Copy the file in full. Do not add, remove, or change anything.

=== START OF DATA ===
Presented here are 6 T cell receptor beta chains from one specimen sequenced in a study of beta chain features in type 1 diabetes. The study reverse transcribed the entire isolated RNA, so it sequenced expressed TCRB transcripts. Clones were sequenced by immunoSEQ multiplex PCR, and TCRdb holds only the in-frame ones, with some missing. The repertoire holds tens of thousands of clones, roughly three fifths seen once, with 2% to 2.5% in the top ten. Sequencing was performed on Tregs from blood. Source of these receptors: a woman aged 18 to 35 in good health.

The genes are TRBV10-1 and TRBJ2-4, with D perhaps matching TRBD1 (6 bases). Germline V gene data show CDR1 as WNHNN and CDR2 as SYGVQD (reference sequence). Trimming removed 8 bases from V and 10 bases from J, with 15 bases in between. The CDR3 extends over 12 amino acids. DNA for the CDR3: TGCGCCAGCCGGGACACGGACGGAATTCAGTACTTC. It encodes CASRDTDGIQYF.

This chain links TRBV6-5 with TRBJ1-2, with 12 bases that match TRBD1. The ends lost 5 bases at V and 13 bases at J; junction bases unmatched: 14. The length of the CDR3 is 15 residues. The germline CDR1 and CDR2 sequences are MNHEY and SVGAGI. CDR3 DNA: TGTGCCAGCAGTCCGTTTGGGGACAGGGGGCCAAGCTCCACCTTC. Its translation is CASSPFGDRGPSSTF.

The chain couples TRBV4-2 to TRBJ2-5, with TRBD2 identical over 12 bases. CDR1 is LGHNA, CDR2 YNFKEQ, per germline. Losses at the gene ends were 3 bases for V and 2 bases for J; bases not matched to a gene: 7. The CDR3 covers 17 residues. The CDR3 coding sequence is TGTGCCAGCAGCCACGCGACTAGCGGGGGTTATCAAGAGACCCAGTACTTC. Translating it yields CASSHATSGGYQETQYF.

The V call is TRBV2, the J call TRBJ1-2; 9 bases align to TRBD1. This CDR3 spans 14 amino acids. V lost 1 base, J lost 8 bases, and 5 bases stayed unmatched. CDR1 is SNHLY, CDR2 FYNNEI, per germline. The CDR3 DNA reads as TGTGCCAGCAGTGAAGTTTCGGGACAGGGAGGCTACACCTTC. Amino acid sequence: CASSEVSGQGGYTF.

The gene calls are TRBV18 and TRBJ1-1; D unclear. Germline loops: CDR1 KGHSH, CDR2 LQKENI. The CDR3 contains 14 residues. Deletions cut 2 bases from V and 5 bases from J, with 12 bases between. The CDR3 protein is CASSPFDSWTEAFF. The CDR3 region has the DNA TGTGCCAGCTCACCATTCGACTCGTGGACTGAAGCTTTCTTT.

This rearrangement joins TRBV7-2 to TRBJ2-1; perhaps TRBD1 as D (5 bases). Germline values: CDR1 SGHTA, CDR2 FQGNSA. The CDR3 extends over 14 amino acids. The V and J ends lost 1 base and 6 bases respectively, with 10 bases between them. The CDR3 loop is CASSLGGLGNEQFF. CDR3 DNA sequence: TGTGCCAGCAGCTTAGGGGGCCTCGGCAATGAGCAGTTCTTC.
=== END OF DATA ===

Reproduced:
Presented here are 6 T cell receptor beta chains from one specimen sequenced in a study of beta chain features in type 1 diabetes. The study reverse transcribed the entire isolated RNA, so it sequenced expressed TCRB transcripts. Clones were sequenced by immunoSEQ multiplex PCR, and TCRdb holds only the in-frame ones, with some missing. The repertoire holds tens of thousands of clones, roughly three fifths seen once, with 2% to 2.5% in the top ten. Sequencing was performed on Tregs from blood. Source of these receptors: a woman aged 18 to 35 in good health.

The genes are TRBV10-1 and TRBJ2-4, with D perhaps matching TRBD1 (6 bases). Germline V gene data show CDR1 as WNHNN and CDR2 as SYGVQD (reference sequence). Trimming removed 8 bases from V and 10 bases from J, with 15 bases in between. The CDR3 extends over 12 amino acids. DNA for the CDR3: TGCGCCAGCCGGGACACGGACGGAATTCAGTACTTC. It encodes CASRDTDGIQYF.

This chain links TRBV6-5 with TRBJ1-2, with 12 bases that match TRBD1. The ends lost 5 bases at V and 13 bases at J; junction bases unmatched: 14. The length of the CDR3 is 15 residues. The germline CDR1 and CDR2 sequences are MNHEY and SVGAGI. CDR3 DNA: TGTGCCAGCAGTCCGTTTGGGGACAGGGGGCCAAGCTCCACCTTC. Its translation is CASSPFGDRGPSSTF.

The chain couples TRBV4-2 to TRBJ2-5, with TRBD2 identical over 12 bases. CDR1 is LGHNA, CDR2 YNFKEQ, per germline. Losses at the gene ends were 3 bases for V and 2 bases for J; bases not matched to a gene: 7. The CDR3 covers 17 residues. The CDR3 coding sequence is TGTGCCAGCAGCCACGCGACTAGCGGGGGTTATCAAGAGACCCAGTACTTC. Translating it yields CASSHATSGGYQETQYF.

The V call is TRBV2, the J call TRBJ1-2; 9 bases align to TRBD1. This CDR3 spans 14 amino acids. V lost 1 base, J lost 8 bases, and 5 bases stayed unmatched. CDR1 is SNHLY, CDR2 FYNNEI, per germline. The CDR3 DNA reads as TGTGCCAGCAGTGAAGTTTCGGGACAGGGAGGCTACACCTTC. Amino acid sequence: CASSEVSGQGGYTF.

The gene calls are TRBV18 and TRBJ1-1; D unclear. Germline loops: CDR1 KGHSH, CDR2 LQKENI. The CDR3 contains 14 residues. Deletions cut 2 bases from V and 5 bases from J, with 12 bases between. The CDR3 protein is CASSPFDSWTEAFF. The CDR3 region has the DNA TGTGCCAGCTCACCATTCGACTCGTGGACTGAAGCTTTCTTT.

This rearrangement joins TRBV7-2 to TRBJ2-1; perhaps TRBD1 as D (5 bases). Germline values: CDR1 SGHTA, CDR2 FQGNSA. The CDR3 extends over 14 amino acids. The V and J ends lost 1 base and 6 bases respectively, with 10 bases between them. The CDR3 loop is CASSLGGLGNEQFF. CDR3 DNA sequence: TGTGCCAGCAGCTTAGGGGGCCTCGGCAATGAGCAGTTCTTC.